Ed the Happy Clown? Ed the Happy Clown!
That is, it's safe to say that no Stephenie Meyer vampire ever got tangled up with a clown who has the living, talking head of Ronald Reagan attached to his penis. Or with a ravenous tribe of pygmy cannibals, scientists from another dimension, and one hapless man who can't stop, ah, shitting.
Yeah, no, that's definitely Ed the Happy Clown, the surreal narrative that originally appeared in Chester Brown's periodical Yummy Fur, went through a couple of collected iterations, and at long last arrives in stores in a hardcover edition – hell, a sumptuous hardcover edition – via the good offices of Drawn & Quarterly.
The proprietors of Drawn & Quarterly up there in Canada:
Oh, they love comics!
(They also, we suspect, have an equal affection and admiration for comix & art-comix & commix-with-two-ems & sequential art & bandes dessinées & manga and, well, let's not get into that whole ball of waxing philosophical and contentious.)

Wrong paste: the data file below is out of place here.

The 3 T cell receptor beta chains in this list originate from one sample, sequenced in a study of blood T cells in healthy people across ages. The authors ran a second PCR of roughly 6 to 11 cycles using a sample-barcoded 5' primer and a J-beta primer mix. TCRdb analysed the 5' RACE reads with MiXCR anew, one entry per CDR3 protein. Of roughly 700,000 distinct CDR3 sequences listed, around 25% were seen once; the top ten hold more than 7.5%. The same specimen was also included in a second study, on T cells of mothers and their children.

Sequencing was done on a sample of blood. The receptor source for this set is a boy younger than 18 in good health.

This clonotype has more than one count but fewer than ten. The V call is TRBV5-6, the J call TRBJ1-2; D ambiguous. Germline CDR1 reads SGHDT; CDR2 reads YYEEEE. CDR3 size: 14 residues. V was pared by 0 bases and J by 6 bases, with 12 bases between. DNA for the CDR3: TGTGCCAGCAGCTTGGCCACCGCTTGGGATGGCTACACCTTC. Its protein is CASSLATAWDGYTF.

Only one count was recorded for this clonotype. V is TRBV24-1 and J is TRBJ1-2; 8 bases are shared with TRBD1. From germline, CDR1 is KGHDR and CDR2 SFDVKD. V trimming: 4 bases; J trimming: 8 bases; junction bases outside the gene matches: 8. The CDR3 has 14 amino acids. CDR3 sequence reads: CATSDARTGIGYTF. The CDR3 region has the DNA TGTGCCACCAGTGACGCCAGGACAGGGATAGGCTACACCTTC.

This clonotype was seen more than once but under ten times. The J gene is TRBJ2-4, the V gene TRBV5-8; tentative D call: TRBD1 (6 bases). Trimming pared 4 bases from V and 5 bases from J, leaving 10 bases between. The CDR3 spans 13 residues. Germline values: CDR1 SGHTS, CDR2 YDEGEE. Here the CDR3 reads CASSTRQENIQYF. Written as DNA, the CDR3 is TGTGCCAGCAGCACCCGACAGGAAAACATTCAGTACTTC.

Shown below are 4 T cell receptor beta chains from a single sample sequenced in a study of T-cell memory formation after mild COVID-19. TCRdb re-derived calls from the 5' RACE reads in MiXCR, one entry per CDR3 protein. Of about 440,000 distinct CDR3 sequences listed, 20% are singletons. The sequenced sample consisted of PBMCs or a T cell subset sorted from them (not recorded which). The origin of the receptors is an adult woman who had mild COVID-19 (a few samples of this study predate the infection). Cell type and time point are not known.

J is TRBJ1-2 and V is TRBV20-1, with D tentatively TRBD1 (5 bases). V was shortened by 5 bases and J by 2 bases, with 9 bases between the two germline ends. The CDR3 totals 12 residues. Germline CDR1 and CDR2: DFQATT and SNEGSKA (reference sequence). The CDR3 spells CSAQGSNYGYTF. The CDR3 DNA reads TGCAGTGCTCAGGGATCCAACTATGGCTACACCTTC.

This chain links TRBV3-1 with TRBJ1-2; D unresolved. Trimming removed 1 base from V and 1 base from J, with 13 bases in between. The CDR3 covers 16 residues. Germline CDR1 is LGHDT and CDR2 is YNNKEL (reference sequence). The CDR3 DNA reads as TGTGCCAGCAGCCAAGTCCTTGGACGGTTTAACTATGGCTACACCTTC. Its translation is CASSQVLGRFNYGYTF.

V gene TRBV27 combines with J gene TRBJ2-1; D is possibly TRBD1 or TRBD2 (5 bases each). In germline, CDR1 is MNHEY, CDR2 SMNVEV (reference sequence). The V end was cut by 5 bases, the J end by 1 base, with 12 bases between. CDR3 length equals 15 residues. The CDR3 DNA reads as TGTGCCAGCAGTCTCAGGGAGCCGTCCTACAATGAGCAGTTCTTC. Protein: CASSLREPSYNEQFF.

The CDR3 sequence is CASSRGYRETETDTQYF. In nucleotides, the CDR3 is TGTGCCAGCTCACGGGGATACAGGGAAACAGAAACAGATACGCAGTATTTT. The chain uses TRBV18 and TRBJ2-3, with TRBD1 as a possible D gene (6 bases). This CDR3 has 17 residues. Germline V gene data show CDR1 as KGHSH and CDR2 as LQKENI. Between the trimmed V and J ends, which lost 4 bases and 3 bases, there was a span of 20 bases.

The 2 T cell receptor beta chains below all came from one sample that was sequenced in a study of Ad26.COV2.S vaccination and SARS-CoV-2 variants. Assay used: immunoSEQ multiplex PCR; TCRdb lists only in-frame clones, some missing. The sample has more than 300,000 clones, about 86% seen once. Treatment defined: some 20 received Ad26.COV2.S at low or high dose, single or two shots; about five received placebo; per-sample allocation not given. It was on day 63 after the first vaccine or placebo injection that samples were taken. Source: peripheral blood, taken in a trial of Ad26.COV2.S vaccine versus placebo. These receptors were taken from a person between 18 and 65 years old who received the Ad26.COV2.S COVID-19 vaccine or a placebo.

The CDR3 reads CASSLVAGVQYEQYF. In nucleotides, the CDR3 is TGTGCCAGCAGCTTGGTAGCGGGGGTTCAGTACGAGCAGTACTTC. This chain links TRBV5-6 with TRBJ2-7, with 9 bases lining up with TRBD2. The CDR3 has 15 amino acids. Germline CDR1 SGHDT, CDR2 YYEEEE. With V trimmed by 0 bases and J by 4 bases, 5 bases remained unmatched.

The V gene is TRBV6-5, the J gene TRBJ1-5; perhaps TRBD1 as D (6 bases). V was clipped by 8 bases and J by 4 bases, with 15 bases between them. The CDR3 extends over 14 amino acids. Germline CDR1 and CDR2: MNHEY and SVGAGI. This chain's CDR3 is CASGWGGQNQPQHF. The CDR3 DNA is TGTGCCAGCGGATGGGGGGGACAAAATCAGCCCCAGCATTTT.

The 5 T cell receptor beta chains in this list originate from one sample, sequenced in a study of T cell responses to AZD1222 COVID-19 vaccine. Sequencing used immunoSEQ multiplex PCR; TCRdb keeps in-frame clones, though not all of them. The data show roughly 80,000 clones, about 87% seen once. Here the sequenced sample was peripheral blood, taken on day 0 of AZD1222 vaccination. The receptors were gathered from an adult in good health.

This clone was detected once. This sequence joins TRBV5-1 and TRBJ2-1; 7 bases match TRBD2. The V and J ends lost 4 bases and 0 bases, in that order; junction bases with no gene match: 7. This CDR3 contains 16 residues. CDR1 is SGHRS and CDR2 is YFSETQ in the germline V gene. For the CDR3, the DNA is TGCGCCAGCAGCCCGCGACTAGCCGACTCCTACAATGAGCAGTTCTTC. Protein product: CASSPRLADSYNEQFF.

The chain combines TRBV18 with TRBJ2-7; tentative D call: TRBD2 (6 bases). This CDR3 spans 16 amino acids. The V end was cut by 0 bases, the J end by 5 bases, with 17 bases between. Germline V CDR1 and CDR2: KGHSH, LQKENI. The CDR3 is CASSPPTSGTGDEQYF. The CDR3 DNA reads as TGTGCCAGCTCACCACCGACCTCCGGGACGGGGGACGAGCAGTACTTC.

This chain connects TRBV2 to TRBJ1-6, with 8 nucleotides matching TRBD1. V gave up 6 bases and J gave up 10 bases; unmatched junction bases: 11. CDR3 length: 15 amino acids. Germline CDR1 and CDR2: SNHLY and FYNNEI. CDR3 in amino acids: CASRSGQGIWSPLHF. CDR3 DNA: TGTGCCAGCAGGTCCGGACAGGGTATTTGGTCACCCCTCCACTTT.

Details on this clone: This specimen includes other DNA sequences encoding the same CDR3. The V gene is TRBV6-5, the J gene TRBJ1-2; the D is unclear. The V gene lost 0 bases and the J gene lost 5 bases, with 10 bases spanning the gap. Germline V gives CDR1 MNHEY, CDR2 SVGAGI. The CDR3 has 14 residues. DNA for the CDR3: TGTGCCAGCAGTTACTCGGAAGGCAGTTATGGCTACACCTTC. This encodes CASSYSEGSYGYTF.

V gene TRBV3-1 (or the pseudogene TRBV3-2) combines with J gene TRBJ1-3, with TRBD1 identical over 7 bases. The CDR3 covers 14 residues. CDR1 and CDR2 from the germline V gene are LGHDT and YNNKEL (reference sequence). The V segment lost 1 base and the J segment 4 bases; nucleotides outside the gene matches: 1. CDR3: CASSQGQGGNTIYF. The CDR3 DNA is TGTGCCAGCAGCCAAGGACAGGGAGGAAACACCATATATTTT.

But they do love 'em, D&Q, which is why they treat them – why they publish them – so well. Just like they've published Onwards to Our Noble Deaths by Shigeru Mizuki and Pyongyang by Guy Delisle and The Death-Ray by Daniel Clowes and so on, including Kate Beaton's wildly popular Hark! A Vagrant and Chester Brown's more recent work Paying For It, and other volumes we've reviewed on this site.
(What is that, up there? A random list?
No, we provided those links because we recommend those books very highly.)
And now, Brown's Ed the Happy Clown.
Ed's not a book for the squeamish or the easily offended. Not for those who prefer their clowns penis-free and their vampires to be all, what is it, glittery? But for people who like to see the twisted, violent, scatological, and hilarious improvisational storytelling of a modern master's early career. In a hardcover volume so delightfully designed and sturdily bound that it should be surrounded by a biblioradiant nimbus of glory.
("Biblioradiant nimbus of glory," did we say?
Oy, Jesus. Must be reading too many Tales Designed to Thrizzle.)
(Which Tales are, of course, from Seattle comics powerhouse Fantagraphics.)